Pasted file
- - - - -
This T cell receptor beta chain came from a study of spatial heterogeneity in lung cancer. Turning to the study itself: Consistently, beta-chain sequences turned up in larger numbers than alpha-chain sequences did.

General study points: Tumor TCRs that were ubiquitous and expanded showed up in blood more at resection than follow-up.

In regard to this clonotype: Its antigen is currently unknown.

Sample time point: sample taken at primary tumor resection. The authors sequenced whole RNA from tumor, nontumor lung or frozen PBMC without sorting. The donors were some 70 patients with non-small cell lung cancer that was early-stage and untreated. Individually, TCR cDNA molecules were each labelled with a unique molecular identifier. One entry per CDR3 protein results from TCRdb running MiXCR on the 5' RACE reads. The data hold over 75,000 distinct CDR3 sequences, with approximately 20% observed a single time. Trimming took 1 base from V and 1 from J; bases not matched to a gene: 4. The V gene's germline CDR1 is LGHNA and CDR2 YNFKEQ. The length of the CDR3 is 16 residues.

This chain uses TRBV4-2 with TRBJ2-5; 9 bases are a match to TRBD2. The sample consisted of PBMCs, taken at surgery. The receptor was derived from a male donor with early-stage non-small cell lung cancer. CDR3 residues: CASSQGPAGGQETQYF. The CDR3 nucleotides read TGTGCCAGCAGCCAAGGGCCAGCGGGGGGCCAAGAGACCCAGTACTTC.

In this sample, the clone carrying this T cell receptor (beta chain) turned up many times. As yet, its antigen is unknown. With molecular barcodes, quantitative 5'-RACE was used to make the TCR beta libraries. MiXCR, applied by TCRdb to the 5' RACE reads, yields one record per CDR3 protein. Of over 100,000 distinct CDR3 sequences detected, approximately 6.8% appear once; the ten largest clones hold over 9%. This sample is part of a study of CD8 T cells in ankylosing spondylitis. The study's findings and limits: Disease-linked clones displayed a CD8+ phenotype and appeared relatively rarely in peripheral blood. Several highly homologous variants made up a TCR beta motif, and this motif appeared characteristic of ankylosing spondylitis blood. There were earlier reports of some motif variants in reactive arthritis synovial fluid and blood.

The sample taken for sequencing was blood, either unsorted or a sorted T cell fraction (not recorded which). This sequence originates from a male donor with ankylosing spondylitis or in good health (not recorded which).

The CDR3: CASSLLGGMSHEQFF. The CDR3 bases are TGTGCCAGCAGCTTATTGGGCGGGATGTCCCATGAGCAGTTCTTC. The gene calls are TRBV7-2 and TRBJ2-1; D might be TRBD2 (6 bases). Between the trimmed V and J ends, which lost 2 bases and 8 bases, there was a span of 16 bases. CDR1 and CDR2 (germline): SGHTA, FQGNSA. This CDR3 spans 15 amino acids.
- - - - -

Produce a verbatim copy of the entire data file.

This T cell receptor beta chain came from a study of spatial heterogeneity in lung cancer. Turning to the study itself: Consistently, beta-chain sequences turned up in larger numbers than alpha-chain sequences did.

General study points: Tumor TCRs that were ubiquitous and expanded showed up in blood more at resection than follow-up.

In regard to this clonotype: Its antigen is currently unknown.

Sample time point: sample taken at primary tumor resection. The authors sequenced whole RNA from tumor, nontumor lung or frozen PBMC without sorting. The donors were some 70 patients with non-small cell lung cancer that was early-stage and untreated. Individually, TCR cDNA molecules were each labelled with a unique molecular identifier. One entry per CDR3 protein results from TCRdb running MiXCR on the 5' RACE reads. The data hold over 75,000 distinct CDR3 sequences, with approximately 20% observed a single time. Trimming took 1 base from V and 1 from J; bases not matched to a gene: 4. The V gene's germline CDR1 is LGHNA and CDR2 YNFKEQ. The length of the CDR3 is 16 residues.

This chain uses TRBV4-2 with TRBJ2-5; 9 bases are a match to TRBD2. The sample consisted of PBMCs, taken at surgery. The receptor was derived from a male donor with early-stage non-small cell lung cancer. CDR3 residues: CASSQGPAGGQETQYF. The CDR3 nucleotides read TGTGCCAGCAGCCAAGGGCCAGCGGGGGGCCAAGAGACCCAGTACTTC.

In this sample, the clone carrying this T cell receptor (beta chain) turned up many times. As yet, its antigen is unknown. With molecular barcodes, quantitative 5'-RACE was used to make the TCR beta libraries. MiXCR, applied by TCRdb to the 5' RACE reads, yields one record per CDR3 protein. Of over 100,000 distinct CDR3 sequences detected, approximately 6.8% appear once; the ten largest clones hold over 9%. This sample is part of a study of CD8 T cells in ankylosing spondylitis. The study's findings and limits: Disease-linked clones displayed a CD8+ phenotype and appeared relatively rarely in peripheral blood. Several highly homologous variants made up a TCR beta motif, and this motif appeared characteristic of ankylosing spondylitis blood. There were earlier reports of some motif variants in reactive arthritis synovial fluid and blood.

The sample taken for sequencing was blood, either unsorted or a sorted T cell fraction (not recorded which). This sequence originates from a male donor with ankylosing spondylitis or in good health (not recorded which).

The CDR3: CASSLLGGMSHEQFF. The CDR3 bases are TGTGCCAGCAGCTTATTGGGCGGGATGTCCCATGAGCAGTTCTTC. The gene calls are TRBV7-2 and TRBJ2-1; D might be TRBD2 (6 bases). Between the trimmed V and J ends, which lost 2 bases and 8 bases, there was a span of 16 bases. CDR1 and CDR2 (germline): SGHTA, FQGNSA. This CDR3 spans 15 amino acids.